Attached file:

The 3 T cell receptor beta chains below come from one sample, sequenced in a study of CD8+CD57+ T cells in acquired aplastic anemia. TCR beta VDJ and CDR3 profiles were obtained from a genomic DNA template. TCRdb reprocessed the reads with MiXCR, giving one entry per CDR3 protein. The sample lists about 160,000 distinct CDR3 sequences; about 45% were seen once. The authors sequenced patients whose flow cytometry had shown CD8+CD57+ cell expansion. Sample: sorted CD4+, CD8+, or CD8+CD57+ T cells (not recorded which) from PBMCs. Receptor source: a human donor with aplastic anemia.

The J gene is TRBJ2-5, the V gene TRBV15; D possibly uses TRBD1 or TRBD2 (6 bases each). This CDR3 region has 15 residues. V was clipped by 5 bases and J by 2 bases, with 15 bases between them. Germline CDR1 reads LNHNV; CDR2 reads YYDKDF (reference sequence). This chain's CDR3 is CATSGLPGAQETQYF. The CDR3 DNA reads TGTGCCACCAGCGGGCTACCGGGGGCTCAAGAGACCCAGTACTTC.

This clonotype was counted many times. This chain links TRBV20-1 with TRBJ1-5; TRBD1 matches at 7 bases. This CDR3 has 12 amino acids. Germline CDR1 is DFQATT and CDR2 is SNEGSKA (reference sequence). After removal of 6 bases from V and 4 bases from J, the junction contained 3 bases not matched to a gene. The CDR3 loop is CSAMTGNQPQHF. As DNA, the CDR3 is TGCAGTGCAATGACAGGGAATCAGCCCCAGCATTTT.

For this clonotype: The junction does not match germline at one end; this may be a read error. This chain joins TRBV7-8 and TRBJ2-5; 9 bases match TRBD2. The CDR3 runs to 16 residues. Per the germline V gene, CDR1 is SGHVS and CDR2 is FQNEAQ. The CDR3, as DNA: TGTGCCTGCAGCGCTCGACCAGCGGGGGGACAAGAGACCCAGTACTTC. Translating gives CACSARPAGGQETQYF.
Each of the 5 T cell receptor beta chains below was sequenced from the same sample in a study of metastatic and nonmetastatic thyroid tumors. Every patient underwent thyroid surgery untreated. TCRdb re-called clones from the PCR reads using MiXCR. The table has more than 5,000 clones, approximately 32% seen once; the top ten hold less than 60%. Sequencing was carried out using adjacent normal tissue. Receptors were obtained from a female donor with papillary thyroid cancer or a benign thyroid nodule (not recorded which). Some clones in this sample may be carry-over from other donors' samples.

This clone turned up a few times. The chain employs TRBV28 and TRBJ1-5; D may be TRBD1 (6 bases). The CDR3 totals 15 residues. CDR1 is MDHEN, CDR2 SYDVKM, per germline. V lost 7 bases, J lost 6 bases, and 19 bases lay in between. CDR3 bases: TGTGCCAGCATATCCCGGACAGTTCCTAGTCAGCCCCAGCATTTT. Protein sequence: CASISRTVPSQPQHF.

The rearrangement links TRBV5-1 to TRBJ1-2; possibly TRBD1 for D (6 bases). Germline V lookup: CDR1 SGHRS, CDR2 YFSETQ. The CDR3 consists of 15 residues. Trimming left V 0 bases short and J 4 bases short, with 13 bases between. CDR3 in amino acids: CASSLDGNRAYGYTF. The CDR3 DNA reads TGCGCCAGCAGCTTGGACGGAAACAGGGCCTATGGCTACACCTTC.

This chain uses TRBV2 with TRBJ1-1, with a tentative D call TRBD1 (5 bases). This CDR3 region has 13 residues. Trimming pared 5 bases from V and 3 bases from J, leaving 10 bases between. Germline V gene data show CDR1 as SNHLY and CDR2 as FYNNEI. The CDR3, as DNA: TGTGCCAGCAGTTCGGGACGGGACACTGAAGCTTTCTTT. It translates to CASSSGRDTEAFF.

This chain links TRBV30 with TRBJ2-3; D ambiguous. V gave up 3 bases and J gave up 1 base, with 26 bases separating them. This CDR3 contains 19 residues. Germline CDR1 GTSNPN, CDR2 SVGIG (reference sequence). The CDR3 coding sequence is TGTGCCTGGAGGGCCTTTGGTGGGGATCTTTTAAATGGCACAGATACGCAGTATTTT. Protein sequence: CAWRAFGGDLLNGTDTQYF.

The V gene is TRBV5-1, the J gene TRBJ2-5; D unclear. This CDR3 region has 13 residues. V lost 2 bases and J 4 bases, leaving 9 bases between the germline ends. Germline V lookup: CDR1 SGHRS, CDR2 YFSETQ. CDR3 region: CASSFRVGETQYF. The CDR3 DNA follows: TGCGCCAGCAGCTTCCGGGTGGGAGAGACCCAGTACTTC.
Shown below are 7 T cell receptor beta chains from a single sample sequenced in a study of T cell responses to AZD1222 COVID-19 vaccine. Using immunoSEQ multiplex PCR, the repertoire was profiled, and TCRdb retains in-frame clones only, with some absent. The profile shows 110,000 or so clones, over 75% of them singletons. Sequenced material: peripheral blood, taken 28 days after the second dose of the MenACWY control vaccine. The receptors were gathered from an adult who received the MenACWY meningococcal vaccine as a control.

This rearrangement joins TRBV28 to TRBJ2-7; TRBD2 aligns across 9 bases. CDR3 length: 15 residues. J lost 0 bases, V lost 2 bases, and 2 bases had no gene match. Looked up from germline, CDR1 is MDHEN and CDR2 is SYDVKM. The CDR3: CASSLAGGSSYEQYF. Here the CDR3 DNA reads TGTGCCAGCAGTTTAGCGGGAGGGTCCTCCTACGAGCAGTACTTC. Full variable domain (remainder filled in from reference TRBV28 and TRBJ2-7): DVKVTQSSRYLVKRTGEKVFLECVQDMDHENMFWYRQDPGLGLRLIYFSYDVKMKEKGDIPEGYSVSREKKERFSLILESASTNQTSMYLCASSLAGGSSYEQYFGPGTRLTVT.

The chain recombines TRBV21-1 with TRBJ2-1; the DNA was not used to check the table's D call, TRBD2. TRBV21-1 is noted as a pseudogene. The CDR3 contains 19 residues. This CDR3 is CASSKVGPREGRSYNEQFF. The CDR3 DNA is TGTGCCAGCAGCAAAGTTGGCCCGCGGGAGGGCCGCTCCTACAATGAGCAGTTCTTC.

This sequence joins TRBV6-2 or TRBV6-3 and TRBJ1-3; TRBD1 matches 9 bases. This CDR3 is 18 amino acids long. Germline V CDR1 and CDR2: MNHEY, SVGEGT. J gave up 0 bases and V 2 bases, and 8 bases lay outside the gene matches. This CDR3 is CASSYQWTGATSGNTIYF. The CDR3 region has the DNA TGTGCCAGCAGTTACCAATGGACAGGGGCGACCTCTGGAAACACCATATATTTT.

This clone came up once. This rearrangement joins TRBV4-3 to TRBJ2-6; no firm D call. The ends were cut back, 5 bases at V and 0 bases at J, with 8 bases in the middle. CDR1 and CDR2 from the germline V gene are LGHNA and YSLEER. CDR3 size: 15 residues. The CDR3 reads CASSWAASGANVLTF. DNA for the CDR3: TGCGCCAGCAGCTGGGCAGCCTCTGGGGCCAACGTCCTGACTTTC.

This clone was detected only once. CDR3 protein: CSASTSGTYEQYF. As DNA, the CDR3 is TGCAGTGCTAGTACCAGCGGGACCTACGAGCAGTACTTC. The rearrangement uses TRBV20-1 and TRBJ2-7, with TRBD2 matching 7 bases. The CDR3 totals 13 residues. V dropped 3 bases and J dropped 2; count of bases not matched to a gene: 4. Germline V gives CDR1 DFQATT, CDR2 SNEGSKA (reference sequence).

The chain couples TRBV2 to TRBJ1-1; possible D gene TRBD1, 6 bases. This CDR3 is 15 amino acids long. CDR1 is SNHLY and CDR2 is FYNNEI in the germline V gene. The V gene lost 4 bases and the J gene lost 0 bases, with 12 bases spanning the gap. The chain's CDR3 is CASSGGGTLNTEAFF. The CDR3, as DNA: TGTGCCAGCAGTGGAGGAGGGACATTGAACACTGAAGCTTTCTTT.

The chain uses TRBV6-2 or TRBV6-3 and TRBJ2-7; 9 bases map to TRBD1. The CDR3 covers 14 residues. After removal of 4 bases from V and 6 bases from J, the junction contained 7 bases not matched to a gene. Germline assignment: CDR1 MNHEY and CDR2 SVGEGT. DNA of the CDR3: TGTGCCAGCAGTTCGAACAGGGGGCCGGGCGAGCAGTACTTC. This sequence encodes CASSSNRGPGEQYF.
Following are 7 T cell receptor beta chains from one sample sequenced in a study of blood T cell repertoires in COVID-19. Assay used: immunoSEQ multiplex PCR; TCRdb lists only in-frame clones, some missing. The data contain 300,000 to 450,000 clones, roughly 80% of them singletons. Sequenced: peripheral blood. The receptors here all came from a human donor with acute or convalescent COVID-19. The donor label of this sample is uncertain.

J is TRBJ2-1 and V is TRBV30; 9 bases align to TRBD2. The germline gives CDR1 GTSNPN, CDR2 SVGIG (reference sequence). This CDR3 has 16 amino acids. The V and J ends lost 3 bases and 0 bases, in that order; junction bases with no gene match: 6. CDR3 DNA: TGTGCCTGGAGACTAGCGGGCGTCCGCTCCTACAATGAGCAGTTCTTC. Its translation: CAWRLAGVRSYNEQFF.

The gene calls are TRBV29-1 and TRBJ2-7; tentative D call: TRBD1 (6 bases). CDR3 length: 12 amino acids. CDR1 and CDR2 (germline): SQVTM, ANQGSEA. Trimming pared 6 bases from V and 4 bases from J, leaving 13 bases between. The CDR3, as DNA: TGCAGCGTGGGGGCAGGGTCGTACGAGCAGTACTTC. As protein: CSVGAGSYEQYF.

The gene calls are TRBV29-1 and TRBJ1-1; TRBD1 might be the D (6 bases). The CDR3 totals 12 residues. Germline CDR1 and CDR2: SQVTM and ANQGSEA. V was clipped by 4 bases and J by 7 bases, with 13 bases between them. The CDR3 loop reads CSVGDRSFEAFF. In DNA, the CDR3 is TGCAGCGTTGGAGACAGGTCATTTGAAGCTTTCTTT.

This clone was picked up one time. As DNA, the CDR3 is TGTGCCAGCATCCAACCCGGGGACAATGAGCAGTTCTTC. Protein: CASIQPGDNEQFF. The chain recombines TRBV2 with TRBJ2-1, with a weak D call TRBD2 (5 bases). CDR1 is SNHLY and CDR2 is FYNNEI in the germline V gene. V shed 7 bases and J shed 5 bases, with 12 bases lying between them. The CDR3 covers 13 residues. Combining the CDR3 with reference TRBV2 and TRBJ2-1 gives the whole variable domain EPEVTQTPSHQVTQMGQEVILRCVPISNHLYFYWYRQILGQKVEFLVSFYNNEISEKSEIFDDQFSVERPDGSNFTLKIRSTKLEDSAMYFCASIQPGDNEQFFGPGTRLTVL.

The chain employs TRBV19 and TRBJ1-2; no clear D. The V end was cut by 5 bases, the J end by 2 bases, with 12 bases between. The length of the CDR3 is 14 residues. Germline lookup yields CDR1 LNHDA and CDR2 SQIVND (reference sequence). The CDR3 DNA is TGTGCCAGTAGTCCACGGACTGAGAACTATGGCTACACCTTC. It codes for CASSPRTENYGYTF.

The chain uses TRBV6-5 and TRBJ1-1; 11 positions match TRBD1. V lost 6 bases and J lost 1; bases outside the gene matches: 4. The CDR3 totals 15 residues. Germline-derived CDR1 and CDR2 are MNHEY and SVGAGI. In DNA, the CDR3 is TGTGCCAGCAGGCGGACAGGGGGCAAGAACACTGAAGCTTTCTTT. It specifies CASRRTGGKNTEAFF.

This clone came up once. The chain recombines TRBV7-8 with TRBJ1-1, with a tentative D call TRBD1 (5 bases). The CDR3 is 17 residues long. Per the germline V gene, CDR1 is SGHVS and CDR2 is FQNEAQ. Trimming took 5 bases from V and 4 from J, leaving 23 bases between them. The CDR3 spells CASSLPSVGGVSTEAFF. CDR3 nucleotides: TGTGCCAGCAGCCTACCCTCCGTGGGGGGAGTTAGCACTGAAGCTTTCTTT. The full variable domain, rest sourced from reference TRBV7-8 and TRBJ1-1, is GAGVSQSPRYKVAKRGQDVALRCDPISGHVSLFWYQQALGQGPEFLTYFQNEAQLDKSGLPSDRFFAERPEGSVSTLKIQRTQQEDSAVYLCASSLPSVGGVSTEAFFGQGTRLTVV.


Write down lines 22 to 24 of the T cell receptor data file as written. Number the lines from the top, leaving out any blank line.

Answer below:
The gene calls are TRBV29-1 and TRBJ1-1; TRBD1 might be the D (6 bases). The CDR3 totals 12 residues. Germline CDR1 and CDR2: SQVTM and ANQGSEA. V was clipped by 4 bases and J by 7 bases, with 13 bases between them. The CDR3 loop reads CSVGDRSFEAFF. In DNA, the CDR3 is TGCAGCGTTGGAGACAGGTCATTTGAAGCTTTCTTT.

This clone was picked up one time. As DNA, the CDR3 is TGTGCCAGCATCCAACCCGGGGACAATGAGCAGTTCTTC. Protein: CASIQPGDNEQFF. The chain recombines TRBV2 with TRBJ2-1, with a weak D call TRBD2 (5 bases). CDR1 is SNHLY and CDR2 is FYNNEI in the germline V gene. V shed 7 bases and J shed 5 bases, with 12 bases lying between them. The CDR3 covers 13 residues. Combining the CDR3 with reference TRBV2 and TRBJ2-1 gives the whole variable domain EPEVTQTPSHQVTQMGQEVILRCVPISNHLYFYWYRQILGQKVEFLVSFYNNEISEKSEIFDDQFSVERPDGSNFTLKIRSTKLEDSAMYFCASIQPGDNEQFFGPGTRLTVL.

The chain employs TRBV19 and TRBJ1-2; no clear D. The V end was cut by 5 bases, the J end by 2 bases, with 12 bases between. The length of the CDR3 is 14 residues. Germline lookup yields CDR1 LNHDA and CDR2 SQIVND (reference sequence). The CDR3 DNA is TGTGCCAGTAGTCCACGGACTGAGAACTATGGCTACACCTTC. It codes for CASSPRTENYGYTF.